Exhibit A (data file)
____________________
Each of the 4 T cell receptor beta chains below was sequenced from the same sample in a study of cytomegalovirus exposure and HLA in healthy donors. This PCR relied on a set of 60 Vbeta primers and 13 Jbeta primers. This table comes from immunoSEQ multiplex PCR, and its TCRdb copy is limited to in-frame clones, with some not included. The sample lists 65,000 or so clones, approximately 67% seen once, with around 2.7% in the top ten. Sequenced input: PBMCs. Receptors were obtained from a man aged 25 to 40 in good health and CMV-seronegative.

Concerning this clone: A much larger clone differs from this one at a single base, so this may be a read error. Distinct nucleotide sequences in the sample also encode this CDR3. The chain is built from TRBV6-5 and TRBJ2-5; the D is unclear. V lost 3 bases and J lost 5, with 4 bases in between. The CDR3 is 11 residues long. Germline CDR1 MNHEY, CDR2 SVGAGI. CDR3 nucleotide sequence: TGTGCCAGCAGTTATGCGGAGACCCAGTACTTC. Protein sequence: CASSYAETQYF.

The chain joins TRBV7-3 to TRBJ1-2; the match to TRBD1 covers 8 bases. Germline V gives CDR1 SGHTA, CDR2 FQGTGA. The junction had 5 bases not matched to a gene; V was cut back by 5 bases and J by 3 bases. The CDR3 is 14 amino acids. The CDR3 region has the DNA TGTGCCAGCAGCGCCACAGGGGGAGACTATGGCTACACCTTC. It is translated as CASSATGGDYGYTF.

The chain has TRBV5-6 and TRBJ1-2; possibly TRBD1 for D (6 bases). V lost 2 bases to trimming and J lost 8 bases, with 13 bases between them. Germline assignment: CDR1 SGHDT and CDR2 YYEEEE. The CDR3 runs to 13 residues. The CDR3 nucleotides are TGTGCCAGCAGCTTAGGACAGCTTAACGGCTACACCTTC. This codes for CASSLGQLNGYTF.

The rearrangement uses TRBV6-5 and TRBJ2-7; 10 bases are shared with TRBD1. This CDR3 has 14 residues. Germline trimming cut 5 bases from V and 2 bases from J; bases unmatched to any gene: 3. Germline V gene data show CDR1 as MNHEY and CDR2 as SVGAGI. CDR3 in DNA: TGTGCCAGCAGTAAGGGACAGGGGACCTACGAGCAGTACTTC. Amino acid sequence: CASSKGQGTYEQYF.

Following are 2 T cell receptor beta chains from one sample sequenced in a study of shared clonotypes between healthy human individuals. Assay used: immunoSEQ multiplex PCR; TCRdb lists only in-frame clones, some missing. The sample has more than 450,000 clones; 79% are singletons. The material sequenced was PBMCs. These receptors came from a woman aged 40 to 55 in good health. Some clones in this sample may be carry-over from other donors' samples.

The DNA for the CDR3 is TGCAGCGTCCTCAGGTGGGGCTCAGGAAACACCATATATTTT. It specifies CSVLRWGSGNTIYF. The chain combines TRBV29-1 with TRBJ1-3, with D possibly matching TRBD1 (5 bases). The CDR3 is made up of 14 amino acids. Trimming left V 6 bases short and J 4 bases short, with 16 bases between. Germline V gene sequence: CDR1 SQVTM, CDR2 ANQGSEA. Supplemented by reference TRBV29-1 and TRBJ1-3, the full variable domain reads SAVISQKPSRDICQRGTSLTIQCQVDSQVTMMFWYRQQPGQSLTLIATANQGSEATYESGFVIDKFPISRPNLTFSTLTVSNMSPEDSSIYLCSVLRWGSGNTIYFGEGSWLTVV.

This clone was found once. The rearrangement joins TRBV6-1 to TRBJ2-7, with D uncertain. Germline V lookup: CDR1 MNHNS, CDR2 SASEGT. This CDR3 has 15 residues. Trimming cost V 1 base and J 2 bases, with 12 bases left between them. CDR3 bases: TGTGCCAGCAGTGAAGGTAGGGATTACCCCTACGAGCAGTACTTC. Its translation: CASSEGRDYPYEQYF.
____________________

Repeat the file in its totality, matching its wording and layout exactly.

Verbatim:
Each of the 4 T cell receptor beta chains below was sequenced from the same sample in a study of cytomegalovirus exposure and HLA in healthy donors. This PCR relied on a set of 60 Vbeta primers and 13 Jbeta primers. This table comes from immunoSEQ multiplex PCR, and its TCRdb copy is limited to in-frame clones, with some not included. The sample lists 65,000 or so clones, approximately 67% seen once, with around 2.7% in the top ten. Sequenced input: PBMCs. Receptors were obtained from a man aged 25 to 40 in good health and CMV-seronegative.

Concerning this clone: A much larger clone differs from this one at a single base, so this may be a read error. Distinct nucleotide sequences in the sample also encode this CDR3. The chain is built from TRBV6-5 and TRBJ2-5; the D is unclear. V lost 3 bases and J lost 5, with 4 bases in between. The CDR3 is 11 residues long. Germline CDR1 MNHEY, CDR2 SVGAGI. CDR3 nucleotide sequence: TGTGCCAGCAGTTATGCGGAGACCCAGTACTTC. Protein sequence: CASSYAETQYF.

The chain joins TRBV7-3 to TRBJ1-2; the match to TRBD1 covers 8 bases. Germline V gives CDR1 SGHTA, CDR2 FQGTGA. The junction had 5 bases not matched to a gene; V was cut back by 5 bases and J by 3 bases. The CDR3 is 14 amino acids. The CDR3 region has the DNA TGTGCCAGCAGCGCCACAGGGGGAGACTATGGCTACACCTTC. It is translated as CASSATGGDYGYTF.

The chain has TRBV5-6 and TRBJ1-2; possibly TRBD1 for D (6 bases). V lost 2 bases to trimming and J lost 8 bases, with 13 bases between them. Germline assignment: CDR1 SGHDT and CDR2 YYEEEE. The CDR3 runs to 13 residues. The CDR3 nucleotides are TGTGCCAGCAGCTTAGGACAGCTTAACGGCTACACCTTC. This codes for CASSLGQLNGYTF.

The rearrangement uses TRBV6-5 and TRBJ2-7; 10 bases are shared with TRBD1. This CDR3 has 14 residues. Germline trimming cut 5 bases from V and 2 bases from J; bases unmatched to any gene: 3. Germline V gene data show CDR1 as MNHEY and CDR2 as SVGAGI. CDR3 in DNA: TGTGCCAGCAGTAAGGGACAGGGGACCTACGAGCAGTACTTC. Amino acid sequence: CASSKGQGTYEQYF.

Following are 2 T cell receptor beta chains from one sample sequenced in a study of shared clonotypes between healthy human individuals. Assay used: immunoSEQ multiplex PCR; TCRdb lists only in-frame clones, some missing. The sample has more than 450,000 clones; 79% are singletons. The material sequenced was PBMCs. These receptors came from a woman aged 40 to 55 in good health. Some clones in this sample may be carry-over from other donors' samples.

The DNA for the CDR3 is TGCAGCGTCCTCAGGTGGGGCTCAGGAAACACCATATATTTT. It specifies CSVLRWGSGNTIYF. The chain combines TRBV29-1 with TRBJ1-3, with D possibly matching TRBD1 (5 bases). The CDR3 is made up of 14 amino acids. Trimming left V 6 bases short and J 4 bases short, with 16 bases between. Germline V gene sequence: CDR1 SQVTM, CDR2 ANQGSEA. Supplemented by reference TRBV29-1 and TRBJ1-3, the full variable domain reads SAVISQKPSRDICQRGTSLTIQCQVDSQVTMMFWYRQQPGQSLTLIATANQGSEATYESGFVIDKFPISRPNLTFSTLTVSNMSPEDSSIYLCSVLRWGSGNTIYFGEGSWLTVV.

This clone was found once. The rearrangement joins TRBV6-1 to TRBJ2-7, with D uncertain. Germline V lookup: CDR1 MNHNS, CDR2 SASEGT. This CDR3 has 15 residues. Trimming cost V 1 base and J 2 bases, with 12 bases left between them. CDR3 bases: TGTGCCAGCAGTGAAGGTAGGGATTACCCCTACGAGCAGTACTTC. Its translation: CASSEGRDYPYEQYF.